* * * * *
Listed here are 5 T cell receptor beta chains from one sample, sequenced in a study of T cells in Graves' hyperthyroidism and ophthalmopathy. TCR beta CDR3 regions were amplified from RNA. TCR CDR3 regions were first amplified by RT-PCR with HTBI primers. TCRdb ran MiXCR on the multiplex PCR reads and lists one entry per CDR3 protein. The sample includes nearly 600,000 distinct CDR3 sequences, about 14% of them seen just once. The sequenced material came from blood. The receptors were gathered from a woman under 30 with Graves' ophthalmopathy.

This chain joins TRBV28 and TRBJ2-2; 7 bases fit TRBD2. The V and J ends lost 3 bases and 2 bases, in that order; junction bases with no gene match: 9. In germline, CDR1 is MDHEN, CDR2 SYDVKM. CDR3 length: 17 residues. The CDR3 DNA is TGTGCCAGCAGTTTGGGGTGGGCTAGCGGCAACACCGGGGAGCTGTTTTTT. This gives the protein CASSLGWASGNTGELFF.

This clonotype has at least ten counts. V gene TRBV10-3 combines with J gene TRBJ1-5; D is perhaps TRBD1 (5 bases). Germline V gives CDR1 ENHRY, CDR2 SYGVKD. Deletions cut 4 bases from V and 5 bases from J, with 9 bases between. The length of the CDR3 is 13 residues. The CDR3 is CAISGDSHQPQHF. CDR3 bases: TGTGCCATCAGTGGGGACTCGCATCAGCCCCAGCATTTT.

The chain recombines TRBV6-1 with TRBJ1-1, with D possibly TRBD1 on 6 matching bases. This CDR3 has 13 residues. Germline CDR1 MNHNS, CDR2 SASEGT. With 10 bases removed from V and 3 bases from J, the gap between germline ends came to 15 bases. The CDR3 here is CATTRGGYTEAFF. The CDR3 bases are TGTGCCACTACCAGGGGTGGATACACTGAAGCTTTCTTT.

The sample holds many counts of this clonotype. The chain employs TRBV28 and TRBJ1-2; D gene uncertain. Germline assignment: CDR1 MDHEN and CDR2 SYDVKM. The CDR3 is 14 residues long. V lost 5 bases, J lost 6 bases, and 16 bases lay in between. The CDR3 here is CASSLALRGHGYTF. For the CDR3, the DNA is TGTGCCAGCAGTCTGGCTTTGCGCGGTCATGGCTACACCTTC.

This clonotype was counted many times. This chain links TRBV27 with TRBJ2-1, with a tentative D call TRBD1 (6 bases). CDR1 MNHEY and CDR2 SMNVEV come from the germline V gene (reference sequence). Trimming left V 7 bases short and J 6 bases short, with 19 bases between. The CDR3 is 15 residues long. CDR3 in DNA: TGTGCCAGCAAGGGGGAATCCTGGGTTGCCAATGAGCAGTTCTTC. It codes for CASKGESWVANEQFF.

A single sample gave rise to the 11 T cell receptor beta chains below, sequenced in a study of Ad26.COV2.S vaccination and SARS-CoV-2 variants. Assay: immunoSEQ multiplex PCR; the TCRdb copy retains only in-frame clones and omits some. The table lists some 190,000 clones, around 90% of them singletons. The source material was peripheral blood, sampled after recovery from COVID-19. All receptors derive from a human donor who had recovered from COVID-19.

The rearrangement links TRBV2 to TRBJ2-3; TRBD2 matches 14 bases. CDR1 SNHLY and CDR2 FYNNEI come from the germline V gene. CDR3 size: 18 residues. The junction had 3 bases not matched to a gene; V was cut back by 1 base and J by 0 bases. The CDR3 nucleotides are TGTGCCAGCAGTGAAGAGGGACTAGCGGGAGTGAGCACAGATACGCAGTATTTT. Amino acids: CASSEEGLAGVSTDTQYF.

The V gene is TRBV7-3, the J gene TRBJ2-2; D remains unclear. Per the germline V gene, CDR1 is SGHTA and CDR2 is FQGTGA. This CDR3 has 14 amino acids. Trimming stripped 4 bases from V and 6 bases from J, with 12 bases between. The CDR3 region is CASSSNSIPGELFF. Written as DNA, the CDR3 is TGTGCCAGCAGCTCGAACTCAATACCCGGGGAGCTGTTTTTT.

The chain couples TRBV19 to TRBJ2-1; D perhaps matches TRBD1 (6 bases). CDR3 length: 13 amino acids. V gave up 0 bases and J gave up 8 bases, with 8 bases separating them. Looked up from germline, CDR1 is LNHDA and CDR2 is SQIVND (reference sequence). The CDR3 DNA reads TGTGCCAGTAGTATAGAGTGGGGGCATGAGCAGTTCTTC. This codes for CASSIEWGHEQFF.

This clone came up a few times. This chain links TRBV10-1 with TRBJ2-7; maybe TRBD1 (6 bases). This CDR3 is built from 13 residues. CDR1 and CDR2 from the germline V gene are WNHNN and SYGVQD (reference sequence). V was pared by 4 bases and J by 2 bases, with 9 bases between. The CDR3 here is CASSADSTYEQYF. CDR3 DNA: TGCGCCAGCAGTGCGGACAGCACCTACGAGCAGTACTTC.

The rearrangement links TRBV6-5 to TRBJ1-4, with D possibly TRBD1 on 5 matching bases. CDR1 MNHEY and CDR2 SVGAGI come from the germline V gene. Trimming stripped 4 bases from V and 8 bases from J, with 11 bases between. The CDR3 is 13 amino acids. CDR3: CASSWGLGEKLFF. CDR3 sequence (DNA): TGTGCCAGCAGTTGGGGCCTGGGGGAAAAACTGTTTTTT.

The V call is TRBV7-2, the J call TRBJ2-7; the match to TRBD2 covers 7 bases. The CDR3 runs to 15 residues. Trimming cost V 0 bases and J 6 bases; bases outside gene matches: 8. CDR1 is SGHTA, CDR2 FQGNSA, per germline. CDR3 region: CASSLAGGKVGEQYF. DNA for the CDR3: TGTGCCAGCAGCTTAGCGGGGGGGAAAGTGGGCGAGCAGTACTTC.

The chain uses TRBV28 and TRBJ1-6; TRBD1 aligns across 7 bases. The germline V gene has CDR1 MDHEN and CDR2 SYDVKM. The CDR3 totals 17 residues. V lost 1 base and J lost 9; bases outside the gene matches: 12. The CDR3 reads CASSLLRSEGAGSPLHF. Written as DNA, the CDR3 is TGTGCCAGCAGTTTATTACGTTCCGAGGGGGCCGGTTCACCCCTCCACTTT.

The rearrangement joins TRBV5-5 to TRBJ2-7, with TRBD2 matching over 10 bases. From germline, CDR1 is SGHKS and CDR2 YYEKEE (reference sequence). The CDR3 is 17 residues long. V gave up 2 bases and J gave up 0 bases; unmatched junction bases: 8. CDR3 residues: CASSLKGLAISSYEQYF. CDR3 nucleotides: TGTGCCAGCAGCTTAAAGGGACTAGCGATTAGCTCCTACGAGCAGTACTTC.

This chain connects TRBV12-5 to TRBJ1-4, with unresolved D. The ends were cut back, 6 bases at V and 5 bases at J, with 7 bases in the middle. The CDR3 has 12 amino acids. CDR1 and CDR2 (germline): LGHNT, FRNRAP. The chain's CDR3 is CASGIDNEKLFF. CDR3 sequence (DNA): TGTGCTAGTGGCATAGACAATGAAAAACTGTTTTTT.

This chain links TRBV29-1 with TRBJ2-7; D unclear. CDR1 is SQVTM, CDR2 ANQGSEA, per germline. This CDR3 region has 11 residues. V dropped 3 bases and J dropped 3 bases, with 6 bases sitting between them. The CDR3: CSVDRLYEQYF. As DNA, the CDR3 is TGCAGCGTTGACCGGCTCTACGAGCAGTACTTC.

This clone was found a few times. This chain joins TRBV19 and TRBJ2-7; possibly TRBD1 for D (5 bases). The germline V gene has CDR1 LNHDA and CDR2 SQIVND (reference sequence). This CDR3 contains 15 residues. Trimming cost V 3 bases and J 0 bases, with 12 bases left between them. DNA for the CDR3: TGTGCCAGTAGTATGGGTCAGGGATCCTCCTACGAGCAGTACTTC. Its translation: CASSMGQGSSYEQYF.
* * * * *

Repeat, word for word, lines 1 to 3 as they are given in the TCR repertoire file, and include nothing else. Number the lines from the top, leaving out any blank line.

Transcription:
Listed here are 5 T cell receptor beta chains from one sample, sequenced in a study of T cells in Graves' hyperthyroidism and ophthalmopathy. TCR beta CDR3 regions were amplified from RNA. TCR CDR3 regions were first amplified by RT-PCR with HTBI primers. TCRdb ran MiXCR on the multiplex PCR reads and lists one entry per CDR3 protein. The sample includes nearly 600,000 distinct CDR3 sequences, about 14% of them seen just once. The sequenced material came from blood. The receptors were gathered from a woman under 30 with Graves' ophthalmopathy.

This chain joins TRBV28 and TRBJ2-2; 7 bases fit TRBD2. The V and J ends lost 3 bases and 2 bases, in that order; junction bases with no gene match: 9. In germline, CDR1 is MDHEN, CDR2 SYDVKM. CDR3 length: 17 residues. The CDR3 DNA is TGTGCCAGCAGTTTGGGGTGGGCTAGCGGCAACACCGGGGAGCTGTTTTTT. This gives the protein CASSLGWASGNTGELFF.

This clonotype has at least ten counts. V gene TRBV10-3 combines with J gene TRBJ1-5; D is perhaps TRBD1 (5 bases). Germline V gives CDR1 ENHRY, CDR2 SYGVKD. Deletions cut 4 bases from V and 5 bases from J, with 9 bases between. The length of the CDR3 is 13 residues. The CDR3 is CAISGDSHQPQHF. CDR3 bases: TGTGCCATCAGTGGGGACTCGCATCAGCCCCAGCATTTT.